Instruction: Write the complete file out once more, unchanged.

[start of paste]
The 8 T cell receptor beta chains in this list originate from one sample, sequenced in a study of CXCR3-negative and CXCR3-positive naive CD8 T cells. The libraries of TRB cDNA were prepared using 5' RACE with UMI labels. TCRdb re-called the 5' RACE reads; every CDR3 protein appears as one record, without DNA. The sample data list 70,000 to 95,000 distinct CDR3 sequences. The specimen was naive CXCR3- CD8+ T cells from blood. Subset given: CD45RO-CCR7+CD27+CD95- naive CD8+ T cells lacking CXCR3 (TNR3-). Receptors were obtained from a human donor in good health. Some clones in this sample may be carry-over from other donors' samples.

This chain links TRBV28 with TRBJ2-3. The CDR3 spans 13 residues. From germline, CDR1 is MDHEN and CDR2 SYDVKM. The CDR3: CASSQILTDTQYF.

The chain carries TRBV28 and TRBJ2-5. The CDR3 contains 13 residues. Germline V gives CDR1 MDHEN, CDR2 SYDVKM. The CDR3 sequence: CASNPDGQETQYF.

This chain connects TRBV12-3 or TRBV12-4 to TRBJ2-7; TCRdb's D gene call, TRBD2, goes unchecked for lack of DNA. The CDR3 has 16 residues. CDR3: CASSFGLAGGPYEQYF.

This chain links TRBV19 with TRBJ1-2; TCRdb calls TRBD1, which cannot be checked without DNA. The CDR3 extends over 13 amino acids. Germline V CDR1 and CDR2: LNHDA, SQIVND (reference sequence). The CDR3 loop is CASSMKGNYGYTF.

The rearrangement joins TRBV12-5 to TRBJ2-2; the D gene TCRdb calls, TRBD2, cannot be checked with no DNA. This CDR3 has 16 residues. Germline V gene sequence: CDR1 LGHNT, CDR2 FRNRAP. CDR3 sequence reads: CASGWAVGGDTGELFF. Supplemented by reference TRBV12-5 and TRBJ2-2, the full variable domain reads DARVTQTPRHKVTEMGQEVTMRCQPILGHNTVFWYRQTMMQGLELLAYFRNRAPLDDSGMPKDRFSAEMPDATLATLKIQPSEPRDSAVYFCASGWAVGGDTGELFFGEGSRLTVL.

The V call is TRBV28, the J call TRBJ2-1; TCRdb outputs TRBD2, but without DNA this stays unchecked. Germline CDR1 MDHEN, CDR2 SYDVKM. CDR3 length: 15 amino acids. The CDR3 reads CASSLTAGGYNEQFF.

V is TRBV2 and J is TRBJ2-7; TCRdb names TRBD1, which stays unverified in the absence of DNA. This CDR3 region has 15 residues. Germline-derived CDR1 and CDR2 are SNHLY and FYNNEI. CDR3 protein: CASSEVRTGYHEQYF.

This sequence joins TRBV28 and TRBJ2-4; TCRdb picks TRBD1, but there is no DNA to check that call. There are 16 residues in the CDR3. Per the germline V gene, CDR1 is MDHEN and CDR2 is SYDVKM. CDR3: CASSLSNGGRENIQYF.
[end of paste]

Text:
The 8 T cell receptor beta chains in this list originate from one sample, sequenced in a study of CXCR3-negative and CXCR3-positive naive CD8 T cells. The libraries of TRB cDNA were prepared using 5' RACE with UMI labels. TCRdb re-called the 5' RACE reads; every CDR3 protein appears as one record, without DNA. The sample data list 70,000 to 95,000 distinct CDR3 sequences. The specimen was naive CXCR3- CD8+ T cells from blood. Subset given: CD45RO-CCR7+CD27+CD95- naive CD8+ T cells lacking CXCR3 (TNR3-). Receptors were obtained from a human donor in good health. Some clones in this sample may be carry-over from other donors' samples.

This chain links TRBV28 with TRBJ2-3. The CDR3 spans 13 residues. From germline, CDR1 is MDHEN and CDR2 SYDVKM. The CDR3: CASSQILTDTQYF.

The chain carries TRBV28 and TRBJ2-5. The CDR3 contains 13 residues. Germline V gives CDR1 MDHEN, CDR2 SYDVKM. The CDR3 sequence: CASNPDGQETQYF.

This chain connects TRBV12-3 or TRBV12-4 to TRBJ2-7; TCRdb's D gene call, TRBD2, goes unchecked for lack of DNA. The CDR3 has 16 residues. CDR3: CASSFGLAGGPYEQYF.

This chain links TRBV19 with TRBJ1-2; TCRdb calls TRBD1, which cannot be checked without DNA. The CDR3 extends over 13 amino acids. Germline V CDR1 and CDR2: LNHDA, SQIVND (reference sequence). The CDR3 loop is CASSMKGNYGYTF.

The rearrangement joins TRBV12-5 to TRBJ2-2; the D gene TCRdb calls, TRBD2, cannot be checked with no DNA. This CDR3 has 16 residues. Germline V gene sequence: CDR1 LGHNT, CDR2 FRNRAP. CDR3 sequence reads: CASGWAVGGDTGELFF. Supplemented by reference TRBV12-5 and TRBJ2-2, the full variable domain reads DARVTQTPRHKVTEMGQEVTMRCQPILGHNTVFWYRQTMMQGLELLAYFRNRAPLDDSGMPKDRFSAEMPDATLATLKIQPSEPRDSAVYFCASGWAVGGDTGELFFGEGSRLTVL.

The V call is TRBV28, the J call TRBJ2-1; TCRdb outputs TRBD2, but without DNA this stays unchecked. Germline CDR1 MDHEN, CDR2 SYDVKM. CDR3 length: 15 amino acids. The CDR3 reads CASSLTAGGYNEQFF.

V is TRBV2 and J is TRBJ2-7; TCRdb names TRBD1, which stays unverified in the absence of DNA. This CDR3 region has 15 residues. Germline-derived CDR1 and CDR2 are SNHLY and FYNNEI. CDR3 protein: CASSEVRTGYHEQYF.

This sequence joins TRBV28 and TRBJ2-4; TCRdb picks TRBD1, but there is no DNA to check that call. There are 16 residues in the CDR3. Per the germline V gene, CDR1 is MDHEN and CDR2 is SYDVKM. CDR3: CASSLSNGGRENIQYF.